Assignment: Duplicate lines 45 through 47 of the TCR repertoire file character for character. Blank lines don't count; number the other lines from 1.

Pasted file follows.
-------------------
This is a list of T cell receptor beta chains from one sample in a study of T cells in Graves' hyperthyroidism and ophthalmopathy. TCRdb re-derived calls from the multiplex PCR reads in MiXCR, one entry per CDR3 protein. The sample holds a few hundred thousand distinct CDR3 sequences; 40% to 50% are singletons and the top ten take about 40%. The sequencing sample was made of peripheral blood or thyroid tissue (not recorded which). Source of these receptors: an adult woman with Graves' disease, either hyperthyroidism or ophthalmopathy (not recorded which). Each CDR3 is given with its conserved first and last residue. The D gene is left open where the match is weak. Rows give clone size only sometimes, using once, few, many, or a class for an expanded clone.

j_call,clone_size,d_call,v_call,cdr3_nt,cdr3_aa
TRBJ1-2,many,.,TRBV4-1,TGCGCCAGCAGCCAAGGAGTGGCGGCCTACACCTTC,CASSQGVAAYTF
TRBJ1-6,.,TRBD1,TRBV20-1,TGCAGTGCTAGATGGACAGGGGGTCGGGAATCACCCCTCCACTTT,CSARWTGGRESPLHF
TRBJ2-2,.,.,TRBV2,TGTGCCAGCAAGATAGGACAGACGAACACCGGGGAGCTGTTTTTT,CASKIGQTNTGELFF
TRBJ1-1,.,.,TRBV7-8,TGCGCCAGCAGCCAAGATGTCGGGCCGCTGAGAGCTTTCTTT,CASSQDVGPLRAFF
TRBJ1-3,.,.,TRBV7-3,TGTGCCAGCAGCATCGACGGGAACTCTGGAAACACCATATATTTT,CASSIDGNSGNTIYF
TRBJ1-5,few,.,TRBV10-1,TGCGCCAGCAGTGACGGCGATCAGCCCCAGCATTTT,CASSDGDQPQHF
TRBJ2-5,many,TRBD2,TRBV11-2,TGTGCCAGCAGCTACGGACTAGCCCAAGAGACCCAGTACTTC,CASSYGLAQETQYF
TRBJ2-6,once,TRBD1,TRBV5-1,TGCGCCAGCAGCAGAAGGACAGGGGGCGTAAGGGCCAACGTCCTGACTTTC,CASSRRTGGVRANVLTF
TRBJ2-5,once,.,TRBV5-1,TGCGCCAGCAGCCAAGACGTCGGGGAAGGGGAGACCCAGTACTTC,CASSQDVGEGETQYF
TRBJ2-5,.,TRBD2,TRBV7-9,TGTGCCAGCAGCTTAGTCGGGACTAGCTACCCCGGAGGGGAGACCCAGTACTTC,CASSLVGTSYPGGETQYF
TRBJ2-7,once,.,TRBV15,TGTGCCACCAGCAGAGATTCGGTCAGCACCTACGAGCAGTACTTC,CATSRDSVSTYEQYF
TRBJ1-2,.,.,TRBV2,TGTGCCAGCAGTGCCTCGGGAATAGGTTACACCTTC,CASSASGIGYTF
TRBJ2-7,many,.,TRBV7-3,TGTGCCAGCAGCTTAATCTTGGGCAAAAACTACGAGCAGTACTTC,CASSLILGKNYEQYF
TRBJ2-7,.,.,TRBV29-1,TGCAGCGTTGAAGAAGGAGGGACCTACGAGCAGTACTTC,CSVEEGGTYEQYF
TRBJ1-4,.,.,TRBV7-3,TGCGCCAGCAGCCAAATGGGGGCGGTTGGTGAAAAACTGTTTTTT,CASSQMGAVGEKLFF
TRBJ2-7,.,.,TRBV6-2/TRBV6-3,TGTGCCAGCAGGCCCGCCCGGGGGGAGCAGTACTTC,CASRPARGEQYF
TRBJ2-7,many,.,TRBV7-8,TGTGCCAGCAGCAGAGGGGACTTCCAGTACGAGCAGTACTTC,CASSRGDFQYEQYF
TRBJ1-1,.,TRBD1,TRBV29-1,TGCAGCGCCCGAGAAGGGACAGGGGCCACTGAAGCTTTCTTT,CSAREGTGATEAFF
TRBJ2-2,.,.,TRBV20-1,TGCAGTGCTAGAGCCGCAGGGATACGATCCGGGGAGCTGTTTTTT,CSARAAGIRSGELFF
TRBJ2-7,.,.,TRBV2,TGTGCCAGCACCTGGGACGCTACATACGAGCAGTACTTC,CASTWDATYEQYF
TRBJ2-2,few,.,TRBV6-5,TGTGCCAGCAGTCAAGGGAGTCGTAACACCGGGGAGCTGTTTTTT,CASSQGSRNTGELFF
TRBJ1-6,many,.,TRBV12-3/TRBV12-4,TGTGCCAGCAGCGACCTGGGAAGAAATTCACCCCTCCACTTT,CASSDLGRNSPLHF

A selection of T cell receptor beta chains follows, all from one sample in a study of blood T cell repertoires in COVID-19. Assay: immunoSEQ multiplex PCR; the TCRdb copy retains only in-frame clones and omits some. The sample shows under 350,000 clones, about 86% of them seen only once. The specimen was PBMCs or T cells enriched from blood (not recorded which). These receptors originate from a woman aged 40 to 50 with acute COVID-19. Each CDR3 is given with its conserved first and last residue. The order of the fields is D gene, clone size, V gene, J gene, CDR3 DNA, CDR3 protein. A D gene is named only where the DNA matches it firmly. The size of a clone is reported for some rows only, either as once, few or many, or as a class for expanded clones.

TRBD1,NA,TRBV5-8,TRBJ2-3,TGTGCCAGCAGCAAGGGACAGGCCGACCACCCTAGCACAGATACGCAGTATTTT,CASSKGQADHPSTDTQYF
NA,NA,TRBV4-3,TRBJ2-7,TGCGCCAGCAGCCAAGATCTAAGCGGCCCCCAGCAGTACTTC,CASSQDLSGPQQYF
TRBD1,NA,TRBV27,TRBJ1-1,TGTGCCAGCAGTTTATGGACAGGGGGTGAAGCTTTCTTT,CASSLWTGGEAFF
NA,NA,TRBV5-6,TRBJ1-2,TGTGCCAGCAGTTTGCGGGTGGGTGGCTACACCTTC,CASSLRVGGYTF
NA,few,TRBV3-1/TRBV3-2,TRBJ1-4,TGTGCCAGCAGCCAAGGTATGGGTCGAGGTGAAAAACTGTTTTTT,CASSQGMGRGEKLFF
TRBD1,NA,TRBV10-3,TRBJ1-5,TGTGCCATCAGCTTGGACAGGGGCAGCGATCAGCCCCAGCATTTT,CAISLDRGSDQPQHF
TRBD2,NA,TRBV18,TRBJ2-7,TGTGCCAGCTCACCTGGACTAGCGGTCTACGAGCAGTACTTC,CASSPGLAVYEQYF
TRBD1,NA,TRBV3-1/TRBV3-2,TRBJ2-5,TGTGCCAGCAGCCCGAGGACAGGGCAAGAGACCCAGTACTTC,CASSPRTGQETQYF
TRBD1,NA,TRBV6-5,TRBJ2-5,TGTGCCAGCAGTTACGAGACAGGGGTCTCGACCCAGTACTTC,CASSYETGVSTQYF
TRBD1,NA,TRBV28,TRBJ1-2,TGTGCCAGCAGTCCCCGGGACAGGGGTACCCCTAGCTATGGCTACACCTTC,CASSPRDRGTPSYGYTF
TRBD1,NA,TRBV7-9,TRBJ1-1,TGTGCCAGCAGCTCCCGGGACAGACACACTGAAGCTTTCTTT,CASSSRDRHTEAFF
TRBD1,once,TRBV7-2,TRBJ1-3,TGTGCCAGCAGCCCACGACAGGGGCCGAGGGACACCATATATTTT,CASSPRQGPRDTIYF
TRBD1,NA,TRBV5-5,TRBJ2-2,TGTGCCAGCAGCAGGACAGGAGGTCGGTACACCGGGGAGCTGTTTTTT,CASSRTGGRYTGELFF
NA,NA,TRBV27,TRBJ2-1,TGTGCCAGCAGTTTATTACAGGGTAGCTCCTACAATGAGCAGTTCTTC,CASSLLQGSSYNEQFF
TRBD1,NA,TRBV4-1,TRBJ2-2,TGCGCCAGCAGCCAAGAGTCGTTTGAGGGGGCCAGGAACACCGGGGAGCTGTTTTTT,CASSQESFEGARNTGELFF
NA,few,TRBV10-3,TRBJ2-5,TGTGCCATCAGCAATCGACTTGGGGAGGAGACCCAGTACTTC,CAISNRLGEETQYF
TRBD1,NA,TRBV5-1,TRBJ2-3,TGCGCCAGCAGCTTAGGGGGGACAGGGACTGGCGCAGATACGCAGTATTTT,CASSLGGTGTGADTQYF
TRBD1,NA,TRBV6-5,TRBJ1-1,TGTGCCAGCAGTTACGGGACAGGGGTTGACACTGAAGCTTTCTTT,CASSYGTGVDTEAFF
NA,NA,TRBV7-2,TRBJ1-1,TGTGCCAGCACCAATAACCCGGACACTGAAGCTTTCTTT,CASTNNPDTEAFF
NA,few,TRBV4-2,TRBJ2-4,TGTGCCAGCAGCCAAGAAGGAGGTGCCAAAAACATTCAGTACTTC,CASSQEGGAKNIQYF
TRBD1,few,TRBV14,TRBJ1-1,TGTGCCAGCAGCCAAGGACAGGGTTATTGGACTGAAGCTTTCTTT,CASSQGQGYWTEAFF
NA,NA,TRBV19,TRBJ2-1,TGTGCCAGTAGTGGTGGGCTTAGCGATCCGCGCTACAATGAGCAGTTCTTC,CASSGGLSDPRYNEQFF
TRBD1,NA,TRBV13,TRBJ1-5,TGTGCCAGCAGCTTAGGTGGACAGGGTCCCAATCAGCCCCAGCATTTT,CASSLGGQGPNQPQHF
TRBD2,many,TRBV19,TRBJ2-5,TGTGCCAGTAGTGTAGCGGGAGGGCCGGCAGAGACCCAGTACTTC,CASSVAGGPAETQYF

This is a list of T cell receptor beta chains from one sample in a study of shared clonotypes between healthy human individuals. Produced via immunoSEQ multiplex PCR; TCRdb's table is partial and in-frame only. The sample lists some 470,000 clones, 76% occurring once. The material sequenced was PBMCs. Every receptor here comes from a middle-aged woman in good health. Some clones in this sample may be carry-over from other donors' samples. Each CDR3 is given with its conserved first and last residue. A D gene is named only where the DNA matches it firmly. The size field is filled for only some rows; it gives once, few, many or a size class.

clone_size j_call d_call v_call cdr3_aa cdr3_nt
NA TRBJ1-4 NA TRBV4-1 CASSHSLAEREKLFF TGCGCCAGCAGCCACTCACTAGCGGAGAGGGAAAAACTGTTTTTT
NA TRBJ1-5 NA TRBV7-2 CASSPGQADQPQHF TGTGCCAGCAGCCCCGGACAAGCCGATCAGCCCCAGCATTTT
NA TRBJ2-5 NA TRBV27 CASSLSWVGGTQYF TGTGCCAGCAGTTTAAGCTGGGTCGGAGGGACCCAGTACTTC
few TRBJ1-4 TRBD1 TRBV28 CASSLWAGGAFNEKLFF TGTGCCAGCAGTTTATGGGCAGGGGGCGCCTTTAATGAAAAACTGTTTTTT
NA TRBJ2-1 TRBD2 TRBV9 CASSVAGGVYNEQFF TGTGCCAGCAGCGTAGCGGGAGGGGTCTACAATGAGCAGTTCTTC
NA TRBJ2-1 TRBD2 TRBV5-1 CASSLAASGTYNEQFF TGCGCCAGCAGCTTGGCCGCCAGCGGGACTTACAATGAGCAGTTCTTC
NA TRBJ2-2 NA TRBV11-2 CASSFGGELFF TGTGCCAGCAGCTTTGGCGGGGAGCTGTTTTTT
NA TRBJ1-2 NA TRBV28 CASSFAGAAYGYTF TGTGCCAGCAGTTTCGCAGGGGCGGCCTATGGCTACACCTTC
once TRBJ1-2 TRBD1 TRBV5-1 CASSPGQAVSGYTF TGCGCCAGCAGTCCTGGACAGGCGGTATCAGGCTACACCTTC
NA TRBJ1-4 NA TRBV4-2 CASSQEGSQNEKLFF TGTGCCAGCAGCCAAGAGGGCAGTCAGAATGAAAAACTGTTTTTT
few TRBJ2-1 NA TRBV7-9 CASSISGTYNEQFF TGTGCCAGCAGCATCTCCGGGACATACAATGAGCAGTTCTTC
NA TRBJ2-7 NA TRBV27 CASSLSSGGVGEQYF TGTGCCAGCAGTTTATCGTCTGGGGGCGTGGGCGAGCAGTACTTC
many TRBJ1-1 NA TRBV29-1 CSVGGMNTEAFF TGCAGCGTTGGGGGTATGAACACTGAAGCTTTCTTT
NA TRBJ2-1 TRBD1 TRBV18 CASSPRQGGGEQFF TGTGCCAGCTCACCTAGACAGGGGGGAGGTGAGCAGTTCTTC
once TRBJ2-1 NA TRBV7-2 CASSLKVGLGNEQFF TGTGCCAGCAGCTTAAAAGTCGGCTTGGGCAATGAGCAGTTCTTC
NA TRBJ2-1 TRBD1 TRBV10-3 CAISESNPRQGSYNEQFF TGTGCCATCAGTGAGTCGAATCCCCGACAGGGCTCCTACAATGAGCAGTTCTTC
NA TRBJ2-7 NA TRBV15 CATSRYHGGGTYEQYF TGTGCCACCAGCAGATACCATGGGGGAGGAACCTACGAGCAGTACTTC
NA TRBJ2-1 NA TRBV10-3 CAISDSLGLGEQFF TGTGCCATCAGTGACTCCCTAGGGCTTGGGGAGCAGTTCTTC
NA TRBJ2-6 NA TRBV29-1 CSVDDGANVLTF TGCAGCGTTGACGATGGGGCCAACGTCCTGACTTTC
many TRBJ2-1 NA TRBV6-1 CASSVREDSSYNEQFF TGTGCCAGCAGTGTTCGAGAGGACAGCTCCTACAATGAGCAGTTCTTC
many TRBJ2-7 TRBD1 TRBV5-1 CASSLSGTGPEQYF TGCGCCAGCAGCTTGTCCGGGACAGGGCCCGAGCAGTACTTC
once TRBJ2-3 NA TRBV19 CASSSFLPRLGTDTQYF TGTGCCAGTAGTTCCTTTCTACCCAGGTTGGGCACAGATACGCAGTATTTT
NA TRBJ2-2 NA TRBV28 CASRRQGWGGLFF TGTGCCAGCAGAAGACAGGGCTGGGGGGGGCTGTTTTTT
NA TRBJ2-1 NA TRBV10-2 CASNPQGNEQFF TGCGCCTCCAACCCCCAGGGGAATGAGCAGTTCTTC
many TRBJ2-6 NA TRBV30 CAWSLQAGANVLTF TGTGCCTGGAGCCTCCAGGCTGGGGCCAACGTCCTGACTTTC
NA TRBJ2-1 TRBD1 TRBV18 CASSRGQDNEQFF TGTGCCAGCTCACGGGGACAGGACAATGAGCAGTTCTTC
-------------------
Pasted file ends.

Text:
NA,few,TRBV4-2,TRBJ2-4,TGTGCCAGCAGCCAAGAAGGAGGTGCCAAAAACATTCAGTACTTC,CASSQEGGAKNIQYF
TRBD1,few,TRBV14,TRBJ1-1,TGTGCCAGCAGCCAAGGACAGGGTTATTGGACTGAAGCTTTCTTT,CASSQGQGYWTEAFF
NA,NA,TRBV19,TRBJ2-1,TGTGCCAGTAGTGGTGGGCTTAGCGATCCGCGCTACAATGAGCAGTTCTTC,CASSGGLSDPRYNEQFF